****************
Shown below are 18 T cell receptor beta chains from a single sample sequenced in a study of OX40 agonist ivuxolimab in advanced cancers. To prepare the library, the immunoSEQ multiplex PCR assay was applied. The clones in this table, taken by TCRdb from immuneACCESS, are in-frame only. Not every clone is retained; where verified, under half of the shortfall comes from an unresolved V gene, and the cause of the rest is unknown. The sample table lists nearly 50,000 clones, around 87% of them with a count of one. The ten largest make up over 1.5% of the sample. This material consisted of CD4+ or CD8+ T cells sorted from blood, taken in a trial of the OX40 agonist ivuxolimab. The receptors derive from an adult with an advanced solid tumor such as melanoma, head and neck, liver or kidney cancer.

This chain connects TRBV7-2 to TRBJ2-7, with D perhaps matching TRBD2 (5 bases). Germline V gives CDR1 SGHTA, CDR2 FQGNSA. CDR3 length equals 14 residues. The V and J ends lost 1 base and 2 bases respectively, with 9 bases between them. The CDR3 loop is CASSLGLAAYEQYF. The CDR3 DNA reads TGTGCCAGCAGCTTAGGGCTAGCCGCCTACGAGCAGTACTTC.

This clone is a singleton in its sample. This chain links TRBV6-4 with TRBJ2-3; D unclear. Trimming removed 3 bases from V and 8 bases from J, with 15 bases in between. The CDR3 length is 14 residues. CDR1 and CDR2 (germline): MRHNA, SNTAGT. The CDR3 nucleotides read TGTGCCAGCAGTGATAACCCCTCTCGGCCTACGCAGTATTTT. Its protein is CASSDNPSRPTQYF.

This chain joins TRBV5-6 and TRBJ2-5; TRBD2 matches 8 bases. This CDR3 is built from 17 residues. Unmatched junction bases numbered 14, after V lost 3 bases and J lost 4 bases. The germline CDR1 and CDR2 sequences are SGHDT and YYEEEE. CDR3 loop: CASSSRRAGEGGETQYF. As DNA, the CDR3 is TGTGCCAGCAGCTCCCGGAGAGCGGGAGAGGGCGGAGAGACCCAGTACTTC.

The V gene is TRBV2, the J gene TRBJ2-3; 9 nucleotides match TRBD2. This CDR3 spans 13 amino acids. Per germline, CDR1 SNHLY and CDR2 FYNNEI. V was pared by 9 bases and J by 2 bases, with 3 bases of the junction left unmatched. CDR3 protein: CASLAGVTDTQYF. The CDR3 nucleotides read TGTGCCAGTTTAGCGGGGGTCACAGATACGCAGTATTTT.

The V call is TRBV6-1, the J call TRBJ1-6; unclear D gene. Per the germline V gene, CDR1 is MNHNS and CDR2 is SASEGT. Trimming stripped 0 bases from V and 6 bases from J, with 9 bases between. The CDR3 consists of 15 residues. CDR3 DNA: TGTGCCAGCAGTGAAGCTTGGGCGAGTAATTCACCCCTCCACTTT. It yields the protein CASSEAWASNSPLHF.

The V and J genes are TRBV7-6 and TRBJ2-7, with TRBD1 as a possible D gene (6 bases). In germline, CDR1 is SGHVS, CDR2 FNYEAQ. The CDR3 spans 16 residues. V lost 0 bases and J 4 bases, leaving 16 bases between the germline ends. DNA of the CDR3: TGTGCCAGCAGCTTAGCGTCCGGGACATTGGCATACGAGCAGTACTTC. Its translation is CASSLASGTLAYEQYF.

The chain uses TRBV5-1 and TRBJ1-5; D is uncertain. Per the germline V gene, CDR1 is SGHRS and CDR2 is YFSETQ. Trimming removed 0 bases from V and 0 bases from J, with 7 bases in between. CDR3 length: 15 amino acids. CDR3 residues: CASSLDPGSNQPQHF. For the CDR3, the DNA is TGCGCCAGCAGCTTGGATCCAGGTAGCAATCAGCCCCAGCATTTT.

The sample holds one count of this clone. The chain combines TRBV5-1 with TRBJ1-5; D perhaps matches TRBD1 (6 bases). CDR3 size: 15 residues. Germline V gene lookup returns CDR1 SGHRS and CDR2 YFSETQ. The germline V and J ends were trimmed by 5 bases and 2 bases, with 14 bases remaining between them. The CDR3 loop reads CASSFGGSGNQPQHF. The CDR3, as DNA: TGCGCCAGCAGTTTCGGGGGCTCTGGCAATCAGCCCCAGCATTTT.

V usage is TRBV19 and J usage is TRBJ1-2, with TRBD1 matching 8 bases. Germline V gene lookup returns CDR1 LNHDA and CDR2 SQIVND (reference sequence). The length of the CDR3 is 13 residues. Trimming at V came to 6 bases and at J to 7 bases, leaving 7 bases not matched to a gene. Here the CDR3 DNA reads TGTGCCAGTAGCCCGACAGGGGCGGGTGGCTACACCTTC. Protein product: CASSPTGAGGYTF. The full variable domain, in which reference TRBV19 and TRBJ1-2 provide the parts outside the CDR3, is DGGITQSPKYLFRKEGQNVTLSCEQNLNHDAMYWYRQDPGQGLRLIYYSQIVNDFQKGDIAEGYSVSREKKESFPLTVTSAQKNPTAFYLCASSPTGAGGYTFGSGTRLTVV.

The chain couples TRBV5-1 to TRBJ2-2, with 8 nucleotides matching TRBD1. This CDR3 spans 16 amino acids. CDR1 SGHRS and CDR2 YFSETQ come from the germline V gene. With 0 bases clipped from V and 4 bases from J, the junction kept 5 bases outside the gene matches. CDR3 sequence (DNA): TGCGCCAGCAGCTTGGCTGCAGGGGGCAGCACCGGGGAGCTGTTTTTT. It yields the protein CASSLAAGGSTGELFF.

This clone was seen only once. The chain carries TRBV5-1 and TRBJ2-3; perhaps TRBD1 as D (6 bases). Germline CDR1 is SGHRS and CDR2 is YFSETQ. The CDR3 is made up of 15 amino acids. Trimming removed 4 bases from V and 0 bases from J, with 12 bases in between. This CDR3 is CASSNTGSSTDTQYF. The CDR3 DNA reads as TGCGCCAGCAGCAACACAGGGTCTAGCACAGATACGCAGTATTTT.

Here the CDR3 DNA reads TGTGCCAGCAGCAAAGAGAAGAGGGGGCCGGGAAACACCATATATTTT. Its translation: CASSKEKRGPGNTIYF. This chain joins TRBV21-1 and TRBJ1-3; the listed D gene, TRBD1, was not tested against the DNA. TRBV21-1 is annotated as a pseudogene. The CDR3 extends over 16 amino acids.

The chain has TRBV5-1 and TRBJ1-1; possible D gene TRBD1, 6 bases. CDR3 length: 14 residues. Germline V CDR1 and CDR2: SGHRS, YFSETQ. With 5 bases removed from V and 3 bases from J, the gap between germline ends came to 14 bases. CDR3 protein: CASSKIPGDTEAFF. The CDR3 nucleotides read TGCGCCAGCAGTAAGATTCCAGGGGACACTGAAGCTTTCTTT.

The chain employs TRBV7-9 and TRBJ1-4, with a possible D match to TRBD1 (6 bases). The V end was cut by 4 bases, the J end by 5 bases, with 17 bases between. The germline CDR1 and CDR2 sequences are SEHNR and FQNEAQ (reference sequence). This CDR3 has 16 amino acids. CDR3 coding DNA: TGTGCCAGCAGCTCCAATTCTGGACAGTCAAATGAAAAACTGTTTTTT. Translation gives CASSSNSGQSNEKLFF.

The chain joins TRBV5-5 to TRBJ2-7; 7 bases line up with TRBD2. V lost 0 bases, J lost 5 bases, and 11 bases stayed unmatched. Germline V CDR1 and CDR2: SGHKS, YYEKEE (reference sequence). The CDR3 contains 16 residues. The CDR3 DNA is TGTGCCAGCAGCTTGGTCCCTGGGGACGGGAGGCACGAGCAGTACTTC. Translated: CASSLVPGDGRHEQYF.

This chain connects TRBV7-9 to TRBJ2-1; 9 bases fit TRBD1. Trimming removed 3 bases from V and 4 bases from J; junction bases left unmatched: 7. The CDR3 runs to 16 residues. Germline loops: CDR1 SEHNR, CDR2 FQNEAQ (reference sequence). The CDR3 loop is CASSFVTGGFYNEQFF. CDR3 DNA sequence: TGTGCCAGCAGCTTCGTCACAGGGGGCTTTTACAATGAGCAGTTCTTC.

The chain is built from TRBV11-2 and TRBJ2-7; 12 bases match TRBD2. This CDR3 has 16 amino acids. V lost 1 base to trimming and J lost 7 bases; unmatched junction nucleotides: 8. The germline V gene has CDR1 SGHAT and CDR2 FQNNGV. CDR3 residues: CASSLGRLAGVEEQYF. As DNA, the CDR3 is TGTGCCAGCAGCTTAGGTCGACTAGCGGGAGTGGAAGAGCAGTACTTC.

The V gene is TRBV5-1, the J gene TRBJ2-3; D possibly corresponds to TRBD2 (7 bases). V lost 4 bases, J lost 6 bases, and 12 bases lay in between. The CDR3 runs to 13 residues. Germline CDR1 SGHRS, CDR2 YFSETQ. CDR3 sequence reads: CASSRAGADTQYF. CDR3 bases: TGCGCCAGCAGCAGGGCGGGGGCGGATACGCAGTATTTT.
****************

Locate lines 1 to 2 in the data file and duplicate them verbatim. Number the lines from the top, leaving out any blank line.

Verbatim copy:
Shown below are 18 T cell receptor beta chains from a single sample sequenced in a study of OX40 agonist ivuxolimab in advanced cancers. To prepare the library, the immunoSEQ multiplex PCR assay was applied. The clones in this table, taken by TCRdb from immuneACCESS, are in-frame only. Not every clone is retained; where verified, under half of the shortfall comes from an unresolved V gene, and the cause of the rest is unknown. The sample table lists nearly 50,000 clones, around 87% of them with a count of one. The ten largest make up over 1.5% of the sample. This material consisted of CD4+ or CD8+ T cells sorted from blood, taken in a trial of the OX40 agonist ivuxolimab. The receptors derive from an adult with an advanced solid tumor such as melanoma, head and neck, liver or kidney cancer.

This chain connects TRBV7-2 to TRBJ2-7, with D perhaps matching TRBD2 (5 bases). Germline V gives CDR1 SGHTA, CDR2 FQGNSA. CDR3 length equals 14 residues. The V and J ends lost 1 base and 2 bases respectively, with 9 bases between them. The CDR3 loop is CASSLGLAAYEQYF. The CDR3 DNA reads TGTGCCAGCAGCTTAGGGCTAGCCGCCTACGAGCAGTACTTC.